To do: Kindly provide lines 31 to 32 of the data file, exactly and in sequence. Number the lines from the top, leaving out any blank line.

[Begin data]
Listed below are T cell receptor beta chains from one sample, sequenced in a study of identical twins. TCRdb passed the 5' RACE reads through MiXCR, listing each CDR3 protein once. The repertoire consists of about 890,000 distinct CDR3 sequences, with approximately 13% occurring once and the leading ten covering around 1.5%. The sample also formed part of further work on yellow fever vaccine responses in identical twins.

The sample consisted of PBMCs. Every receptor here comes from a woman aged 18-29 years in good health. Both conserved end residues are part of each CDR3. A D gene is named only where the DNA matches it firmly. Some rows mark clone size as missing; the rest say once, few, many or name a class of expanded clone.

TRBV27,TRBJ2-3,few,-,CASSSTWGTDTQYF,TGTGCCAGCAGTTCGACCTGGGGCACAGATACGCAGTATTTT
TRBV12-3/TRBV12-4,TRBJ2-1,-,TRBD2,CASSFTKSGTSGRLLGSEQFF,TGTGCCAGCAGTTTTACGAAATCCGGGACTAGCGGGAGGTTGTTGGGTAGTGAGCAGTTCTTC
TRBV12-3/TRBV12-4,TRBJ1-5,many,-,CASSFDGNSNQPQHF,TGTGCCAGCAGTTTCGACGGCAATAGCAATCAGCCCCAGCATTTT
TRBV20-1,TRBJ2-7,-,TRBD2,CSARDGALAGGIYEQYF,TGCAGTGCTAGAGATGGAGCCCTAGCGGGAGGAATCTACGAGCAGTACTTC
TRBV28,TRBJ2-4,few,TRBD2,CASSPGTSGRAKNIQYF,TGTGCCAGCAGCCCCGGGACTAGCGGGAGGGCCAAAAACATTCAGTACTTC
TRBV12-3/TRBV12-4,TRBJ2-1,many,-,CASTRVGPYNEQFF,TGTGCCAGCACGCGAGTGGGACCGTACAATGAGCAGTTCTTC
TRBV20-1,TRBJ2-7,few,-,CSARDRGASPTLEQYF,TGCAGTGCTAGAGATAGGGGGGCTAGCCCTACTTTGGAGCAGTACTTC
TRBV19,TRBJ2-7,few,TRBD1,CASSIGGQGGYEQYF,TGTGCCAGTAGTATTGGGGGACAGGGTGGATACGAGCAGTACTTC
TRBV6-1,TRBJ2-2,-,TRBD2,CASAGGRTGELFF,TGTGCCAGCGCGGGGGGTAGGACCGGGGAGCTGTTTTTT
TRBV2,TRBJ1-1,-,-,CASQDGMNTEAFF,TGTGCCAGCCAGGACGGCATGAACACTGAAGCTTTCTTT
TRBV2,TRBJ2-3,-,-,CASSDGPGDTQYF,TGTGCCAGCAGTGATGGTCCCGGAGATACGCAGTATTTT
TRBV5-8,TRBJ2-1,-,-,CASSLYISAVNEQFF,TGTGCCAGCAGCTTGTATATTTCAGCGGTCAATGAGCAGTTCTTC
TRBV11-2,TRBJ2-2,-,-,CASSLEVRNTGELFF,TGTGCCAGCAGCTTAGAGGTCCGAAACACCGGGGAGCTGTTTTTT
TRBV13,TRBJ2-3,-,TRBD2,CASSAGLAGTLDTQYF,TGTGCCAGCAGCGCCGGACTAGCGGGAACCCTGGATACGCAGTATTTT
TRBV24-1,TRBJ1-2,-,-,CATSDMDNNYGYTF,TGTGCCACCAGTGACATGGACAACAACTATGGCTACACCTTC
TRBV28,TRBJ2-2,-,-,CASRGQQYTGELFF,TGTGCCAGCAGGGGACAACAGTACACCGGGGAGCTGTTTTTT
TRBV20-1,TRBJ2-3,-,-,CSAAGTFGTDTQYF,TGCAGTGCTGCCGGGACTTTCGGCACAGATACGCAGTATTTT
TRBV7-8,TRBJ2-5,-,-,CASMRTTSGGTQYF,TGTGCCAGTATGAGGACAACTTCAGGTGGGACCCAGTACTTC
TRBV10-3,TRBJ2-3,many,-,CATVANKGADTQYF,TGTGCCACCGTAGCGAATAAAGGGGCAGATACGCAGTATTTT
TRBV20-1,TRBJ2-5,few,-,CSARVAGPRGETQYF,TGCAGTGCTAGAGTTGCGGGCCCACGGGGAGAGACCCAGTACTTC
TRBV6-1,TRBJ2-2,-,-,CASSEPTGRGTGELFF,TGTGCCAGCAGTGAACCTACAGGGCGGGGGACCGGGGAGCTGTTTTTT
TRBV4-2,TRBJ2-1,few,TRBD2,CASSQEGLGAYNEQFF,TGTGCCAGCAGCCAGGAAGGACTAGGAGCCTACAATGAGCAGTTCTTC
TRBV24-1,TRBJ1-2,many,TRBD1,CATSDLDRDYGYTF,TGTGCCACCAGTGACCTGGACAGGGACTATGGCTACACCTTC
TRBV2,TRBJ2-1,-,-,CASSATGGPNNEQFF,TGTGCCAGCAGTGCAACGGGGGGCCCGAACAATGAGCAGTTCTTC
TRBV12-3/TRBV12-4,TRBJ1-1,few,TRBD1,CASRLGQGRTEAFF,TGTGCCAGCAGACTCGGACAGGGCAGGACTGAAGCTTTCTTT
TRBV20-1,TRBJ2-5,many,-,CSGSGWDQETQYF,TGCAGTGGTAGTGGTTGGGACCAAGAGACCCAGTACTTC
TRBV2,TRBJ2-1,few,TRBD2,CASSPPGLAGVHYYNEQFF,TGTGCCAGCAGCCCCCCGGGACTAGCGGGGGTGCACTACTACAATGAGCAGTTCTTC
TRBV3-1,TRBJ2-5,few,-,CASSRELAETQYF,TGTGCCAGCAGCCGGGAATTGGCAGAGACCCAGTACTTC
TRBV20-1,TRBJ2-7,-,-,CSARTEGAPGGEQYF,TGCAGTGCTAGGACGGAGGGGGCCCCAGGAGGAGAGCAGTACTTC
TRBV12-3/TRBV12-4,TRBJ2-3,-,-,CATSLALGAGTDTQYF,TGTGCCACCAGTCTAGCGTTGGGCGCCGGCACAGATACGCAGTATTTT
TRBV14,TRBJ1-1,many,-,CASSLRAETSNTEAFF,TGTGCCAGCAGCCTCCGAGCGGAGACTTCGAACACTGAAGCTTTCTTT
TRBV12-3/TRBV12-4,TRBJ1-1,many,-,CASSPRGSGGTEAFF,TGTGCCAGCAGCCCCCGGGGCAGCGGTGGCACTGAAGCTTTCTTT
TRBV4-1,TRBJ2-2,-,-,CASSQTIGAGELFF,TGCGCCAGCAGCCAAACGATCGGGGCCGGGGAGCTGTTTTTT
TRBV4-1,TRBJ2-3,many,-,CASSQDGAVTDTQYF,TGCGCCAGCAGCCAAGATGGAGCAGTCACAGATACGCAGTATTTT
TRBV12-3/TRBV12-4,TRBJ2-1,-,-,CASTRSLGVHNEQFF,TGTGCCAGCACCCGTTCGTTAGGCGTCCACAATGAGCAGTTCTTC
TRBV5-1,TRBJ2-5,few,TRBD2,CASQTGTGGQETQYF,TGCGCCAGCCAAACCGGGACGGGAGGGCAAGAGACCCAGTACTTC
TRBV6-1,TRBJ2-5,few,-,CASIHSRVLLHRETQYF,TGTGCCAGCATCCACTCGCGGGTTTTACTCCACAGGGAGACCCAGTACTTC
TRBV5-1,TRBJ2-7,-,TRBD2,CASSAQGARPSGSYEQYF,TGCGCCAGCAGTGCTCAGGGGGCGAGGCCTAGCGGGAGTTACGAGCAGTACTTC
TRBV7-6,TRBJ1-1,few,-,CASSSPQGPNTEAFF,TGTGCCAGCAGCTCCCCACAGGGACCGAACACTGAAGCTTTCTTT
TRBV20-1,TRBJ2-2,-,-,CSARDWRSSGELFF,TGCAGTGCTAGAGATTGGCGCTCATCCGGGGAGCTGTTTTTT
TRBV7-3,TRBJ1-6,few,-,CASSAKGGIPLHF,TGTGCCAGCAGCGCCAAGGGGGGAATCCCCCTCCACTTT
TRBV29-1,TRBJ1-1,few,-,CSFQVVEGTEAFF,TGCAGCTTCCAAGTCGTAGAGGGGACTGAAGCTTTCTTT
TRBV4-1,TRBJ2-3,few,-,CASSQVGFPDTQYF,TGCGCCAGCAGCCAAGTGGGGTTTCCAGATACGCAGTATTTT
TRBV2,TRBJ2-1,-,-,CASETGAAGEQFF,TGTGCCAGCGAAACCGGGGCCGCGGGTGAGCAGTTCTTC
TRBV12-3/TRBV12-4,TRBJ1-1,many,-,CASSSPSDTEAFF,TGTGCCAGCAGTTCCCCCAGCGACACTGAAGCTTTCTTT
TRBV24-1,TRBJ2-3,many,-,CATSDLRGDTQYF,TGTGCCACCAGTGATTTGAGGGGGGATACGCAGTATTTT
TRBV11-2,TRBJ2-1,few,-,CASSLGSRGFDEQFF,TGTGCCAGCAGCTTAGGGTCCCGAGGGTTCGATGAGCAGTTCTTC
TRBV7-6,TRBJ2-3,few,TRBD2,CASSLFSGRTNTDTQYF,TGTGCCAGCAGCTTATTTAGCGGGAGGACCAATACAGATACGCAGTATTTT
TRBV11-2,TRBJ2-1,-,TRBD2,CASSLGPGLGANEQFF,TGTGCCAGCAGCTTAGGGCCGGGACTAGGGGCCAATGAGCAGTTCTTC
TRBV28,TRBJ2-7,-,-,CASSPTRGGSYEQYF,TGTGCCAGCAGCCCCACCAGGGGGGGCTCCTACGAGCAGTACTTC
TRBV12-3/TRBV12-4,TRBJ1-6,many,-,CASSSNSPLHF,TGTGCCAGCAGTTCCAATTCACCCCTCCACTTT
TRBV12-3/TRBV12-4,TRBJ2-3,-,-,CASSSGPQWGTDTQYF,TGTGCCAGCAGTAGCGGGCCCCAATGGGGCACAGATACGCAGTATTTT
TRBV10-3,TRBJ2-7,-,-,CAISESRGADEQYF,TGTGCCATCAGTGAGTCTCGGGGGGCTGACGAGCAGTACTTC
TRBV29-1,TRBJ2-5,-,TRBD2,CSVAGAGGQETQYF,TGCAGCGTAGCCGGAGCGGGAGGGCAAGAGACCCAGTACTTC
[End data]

TRBV20-1,TRBJ2-7,-,-,CSARTEGAPGGEQYF,TGCAGTGCTAGGACGGAGGGGGCCCCAGGAGGAGAGCAGTACTTC
TRBV12-3/TRBV12-4,TRBJ2-3,-,-,CATSLALGAGTDTQYF,TGTGCCACCAGTCTAGCGTTGGGCGCCGGCACAGATACGCAGTATTTT